Harsha Bhogle, one of the foremost Indian cricket analysts, gave an excellent and layered explanation as to why India were not able to win the Test series against South Africa. Bhogle said that first off, India never had got enough preparation to play in South Africa due to poor cricket scheduling. Featuring on Cricbuzz, Bhogle said,
“That is a concern that has always dogged Indian cricket. Whenever there is a question of commerce versus scheduling, commerce always wins.”
The Indian cricket team had entered South Africa with over a decade full of emotions and expectations. However, after a number of moments where it seemed that South Africa would be toppled by the men in blue, another overseas Test series has slipped out of Team India’s hands.
If one thinks about it, this seemed India’s best chance to win an overseas series. The batsmen had been there before, the bowling department had a seam-heavy character and looked ready to take on the South African batsmen, and the team was experienced. However, an in-form Team India which were riding an excellent cricketing momentum, absolutely faltered and failed in the Protea land.
Keeping aside all the criticism that is revolving around the team’s performance, let us have a look at 5 reasons why India was unable to dominate the Proteas in the first two Tests.
1. Opening batsmen need to face the new ball
The new ball is a factor that is key when playing overseas cricket, specially Test cricket. It is important for the openers to come and face the new ball, while the middle-order batsmen’s role is to further the game when the ball is beat and not fresh. Harsha Bhogle said,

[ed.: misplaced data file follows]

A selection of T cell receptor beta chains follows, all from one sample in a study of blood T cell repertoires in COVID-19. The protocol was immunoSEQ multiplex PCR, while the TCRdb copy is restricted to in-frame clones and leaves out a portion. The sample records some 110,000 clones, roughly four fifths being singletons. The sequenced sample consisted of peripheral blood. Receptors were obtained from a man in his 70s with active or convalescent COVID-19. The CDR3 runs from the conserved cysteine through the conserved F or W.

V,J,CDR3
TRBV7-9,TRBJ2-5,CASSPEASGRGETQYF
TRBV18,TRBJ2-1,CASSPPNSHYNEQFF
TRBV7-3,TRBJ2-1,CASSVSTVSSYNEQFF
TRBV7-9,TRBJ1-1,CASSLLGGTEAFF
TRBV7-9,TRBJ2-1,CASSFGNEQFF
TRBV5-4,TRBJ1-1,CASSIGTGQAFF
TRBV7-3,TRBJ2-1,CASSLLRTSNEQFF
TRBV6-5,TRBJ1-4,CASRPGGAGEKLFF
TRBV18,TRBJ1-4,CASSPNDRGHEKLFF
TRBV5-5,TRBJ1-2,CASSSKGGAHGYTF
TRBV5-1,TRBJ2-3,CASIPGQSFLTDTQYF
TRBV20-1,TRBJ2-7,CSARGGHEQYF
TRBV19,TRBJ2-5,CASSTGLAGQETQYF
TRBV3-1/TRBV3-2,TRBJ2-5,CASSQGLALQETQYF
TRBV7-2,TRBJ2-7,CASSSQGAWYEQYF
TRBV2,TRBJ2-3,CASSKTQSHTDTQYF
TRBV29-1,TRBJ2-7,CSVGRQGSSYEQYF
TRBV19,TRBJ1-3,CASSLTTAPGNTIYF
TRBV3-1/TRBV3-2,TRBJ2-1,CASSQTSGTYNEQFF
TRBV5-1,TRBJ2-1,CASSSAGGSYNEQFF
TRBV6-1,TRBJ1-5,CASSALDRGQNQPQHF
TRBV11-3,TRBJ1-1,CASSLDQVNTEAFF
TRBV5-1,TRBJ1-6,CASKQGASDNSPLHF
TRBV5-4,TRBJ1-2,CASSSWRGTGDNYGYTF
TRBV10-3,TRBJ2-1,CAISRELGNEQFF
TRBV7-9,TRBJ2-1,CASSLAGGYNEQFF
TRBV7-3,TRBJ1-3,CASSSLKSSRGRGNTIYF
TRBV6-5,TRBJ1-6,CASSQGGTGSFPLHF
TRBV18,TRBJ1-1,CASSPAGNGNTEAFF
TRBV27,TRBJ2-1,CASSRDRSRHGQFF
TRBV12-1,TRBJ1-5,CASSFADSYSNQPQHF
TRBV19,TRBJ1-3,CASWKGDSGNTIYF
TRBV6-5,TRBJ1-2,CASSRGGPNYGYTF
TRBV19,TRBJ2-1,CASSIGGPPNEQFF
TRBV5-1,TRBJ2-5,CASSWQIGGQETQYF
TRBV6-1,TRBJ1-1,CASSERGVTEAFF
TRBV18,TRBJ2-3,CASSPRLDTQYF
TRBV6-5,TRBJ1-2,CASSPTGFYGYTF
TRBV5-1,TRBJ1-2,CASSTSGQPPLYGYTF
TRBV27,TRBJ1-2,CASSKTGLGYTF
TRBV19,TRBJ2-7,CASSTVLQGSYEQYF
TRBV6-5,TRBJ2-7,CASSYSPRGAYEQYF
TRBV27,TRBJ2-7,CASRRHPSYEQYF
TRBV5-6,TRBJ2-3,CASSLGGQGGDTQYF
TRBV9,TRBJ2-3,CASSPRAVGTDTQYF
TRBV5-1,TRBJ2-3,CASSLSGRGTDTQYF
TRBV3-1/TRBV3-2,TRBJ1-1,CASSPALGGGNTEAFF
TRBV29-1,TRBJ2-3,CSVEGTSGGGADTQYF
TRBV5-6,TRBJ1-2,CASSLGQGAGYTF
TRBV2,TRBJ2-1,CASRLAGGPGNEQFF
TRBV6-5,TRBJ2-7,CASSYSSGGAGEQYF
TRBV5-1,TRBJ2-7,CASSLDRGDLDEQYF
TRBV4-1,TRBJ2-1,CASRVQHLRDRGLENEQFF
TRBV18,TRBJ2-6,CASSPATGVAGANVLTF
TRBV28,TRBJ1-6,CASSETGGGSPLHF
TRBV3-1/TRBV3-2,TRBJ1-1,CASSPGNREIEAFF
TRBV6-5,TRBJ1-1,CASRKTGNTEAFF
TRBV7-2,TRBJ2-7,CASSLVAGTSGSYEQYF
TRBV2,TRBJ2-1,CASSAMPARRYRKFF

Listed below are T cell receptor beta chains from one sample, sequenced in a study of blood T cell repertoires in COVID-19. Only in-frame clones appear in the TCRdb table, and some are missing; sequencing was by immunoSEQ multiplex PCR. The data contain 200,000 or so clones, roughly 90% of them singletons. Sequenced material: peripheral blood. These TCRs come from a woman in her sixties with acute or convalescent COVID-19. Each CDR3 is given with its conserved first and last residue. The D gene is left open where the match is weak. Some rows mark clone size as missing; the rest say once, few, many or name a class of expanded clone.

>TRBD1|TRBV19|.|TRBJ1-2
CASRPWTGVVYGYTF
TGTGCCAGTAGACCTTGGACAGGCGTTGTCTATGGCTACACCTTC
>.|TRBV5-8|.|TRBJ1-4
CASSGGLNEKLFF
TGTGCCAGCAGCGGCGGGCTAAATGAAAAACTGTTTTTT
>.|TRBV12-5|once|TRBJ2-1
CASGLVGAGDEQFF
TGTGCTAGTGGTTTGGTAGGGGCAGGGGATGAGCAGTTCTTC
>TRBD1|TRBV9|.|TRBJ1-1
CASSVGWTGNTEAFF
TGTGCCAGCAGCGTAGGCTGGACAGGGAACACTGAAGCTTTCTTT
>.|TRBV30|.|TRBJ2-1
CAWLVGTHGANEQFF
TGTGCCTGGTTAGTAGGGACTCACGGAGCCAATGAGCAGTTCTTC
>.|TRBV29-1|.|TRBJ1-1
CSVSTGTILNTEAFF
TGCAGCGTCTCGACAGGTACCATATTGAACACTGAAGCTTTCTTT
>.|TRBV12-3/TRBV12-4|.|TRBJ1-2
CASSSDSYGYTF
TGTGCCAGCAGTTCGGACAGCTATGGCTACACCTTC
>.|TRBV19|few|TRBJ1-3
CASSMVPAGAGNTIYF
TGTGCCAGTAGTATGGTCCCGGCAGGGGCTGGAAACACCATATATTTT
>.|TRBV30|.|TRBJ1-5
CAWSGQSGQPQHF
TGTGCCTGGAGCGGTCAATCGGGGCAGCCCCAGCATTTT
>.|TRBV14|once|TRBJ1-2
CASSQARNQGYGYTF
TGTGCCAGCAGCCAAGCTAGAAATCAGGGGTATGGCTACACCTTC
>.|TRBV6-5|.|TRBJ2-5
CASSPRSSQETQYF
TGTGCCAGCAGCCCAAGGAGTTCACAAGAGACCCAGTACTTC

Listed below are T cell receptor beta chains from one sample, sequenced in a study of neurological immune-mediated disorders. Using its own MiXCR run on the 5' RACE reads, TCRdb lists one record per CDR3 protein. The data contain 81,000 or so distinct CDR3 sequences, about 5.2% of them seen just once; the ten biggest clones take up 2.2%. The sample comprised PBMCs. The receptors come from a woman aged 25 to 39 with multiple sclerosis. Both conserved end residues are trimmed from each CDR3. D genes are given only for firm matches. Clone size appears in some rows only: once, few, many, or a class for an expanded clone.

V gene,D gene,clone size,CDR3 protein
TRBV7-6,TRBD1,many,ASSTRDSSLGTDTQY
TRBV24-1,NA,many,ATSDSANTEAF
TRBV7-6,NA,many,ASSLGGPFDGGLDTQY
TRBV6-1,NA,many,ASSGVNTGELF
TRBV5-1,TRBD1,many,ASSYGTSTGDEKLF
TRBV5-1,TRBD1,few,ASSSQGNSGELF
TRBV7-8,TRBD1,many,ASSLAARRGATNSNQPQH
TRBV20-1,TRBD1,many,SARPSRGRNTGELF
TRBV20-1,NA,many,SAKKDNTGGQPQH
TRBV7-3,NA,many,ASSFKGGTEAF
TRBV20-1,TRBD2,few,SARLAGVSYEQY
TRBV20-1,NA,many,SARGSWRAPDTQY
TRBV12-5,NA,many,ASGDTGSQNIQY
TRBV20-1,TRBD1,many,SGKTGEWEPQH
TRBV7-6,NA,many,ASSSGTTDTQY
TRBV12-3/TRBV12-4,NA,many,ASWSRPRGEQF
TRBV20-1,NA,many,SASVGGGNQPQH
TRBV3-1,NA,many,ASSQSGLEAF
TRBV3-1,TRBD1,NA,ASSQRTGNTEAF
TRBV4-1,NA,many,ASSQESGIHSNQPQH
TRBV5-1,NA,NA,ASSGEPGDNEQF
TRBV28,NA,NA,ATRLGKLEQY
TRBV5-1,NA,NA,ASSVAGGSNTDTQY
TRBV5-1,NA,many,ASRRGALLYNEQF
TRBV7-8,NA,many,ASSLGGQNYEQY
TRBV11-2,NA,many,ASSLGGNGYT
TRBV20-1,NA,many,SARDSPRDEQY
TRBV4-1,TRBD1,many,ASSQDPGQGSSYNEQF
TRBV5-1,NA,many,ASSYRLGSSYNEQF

“I’ve always said that when you go to play an overseas series, the new ball becomes far more important than it is in India. Whether you are bowling it, or batting against it, the new ball is a huge factor. India’s openers have to play the new ball and the middle-order players have to play a slightly older ball.”
“In three out of four innings, except the 2nd innings in Centurion, Virat Kohli had come to bat in the first ten overs. In the fourth innings, he had come to bat in the 12th over. What that tells you is that the middle order is facing the new ball. Not just that, they are facing fast bowlers who have tasted blood, and so they are coming in and are bowling quicker.”
“When did India play their best overseas? When Sehwag and Gambhir were giving you stars, when Sehwag was taking it apart and Aakash Chopra was blunting the new ball.”
“So, for India to make a change, whether you are playing in South Africa or England, the openers have to blunt the new ball even if they don’t score a lot of runs. But, the middle order cannot be coming in and facing the new ball.”
2. Lack of Preparation
If one remembers the India-Sri Lanka series from late 2017, Virat Kohli was heard complaining about India’s tight cricketing schedule and how that was not offering the team enough time to get some good quality practice for South Africa series. Harsha Bhogle’s concern had been the same. He said,
“India were not prepared for it and that was feared right at the start.”
“I am absolutely convinced, everybody has been saying it for twenty years now. You need a minimum of two first class matches because you must finish making all the mistakes and all the adjustments, before you go into the Test series. And India didn’t have the opportunity so India were learning. You make a change in the second Test match and the player coming out is again fresh. He hasn’t had the time to adjust and to make the mistakes.”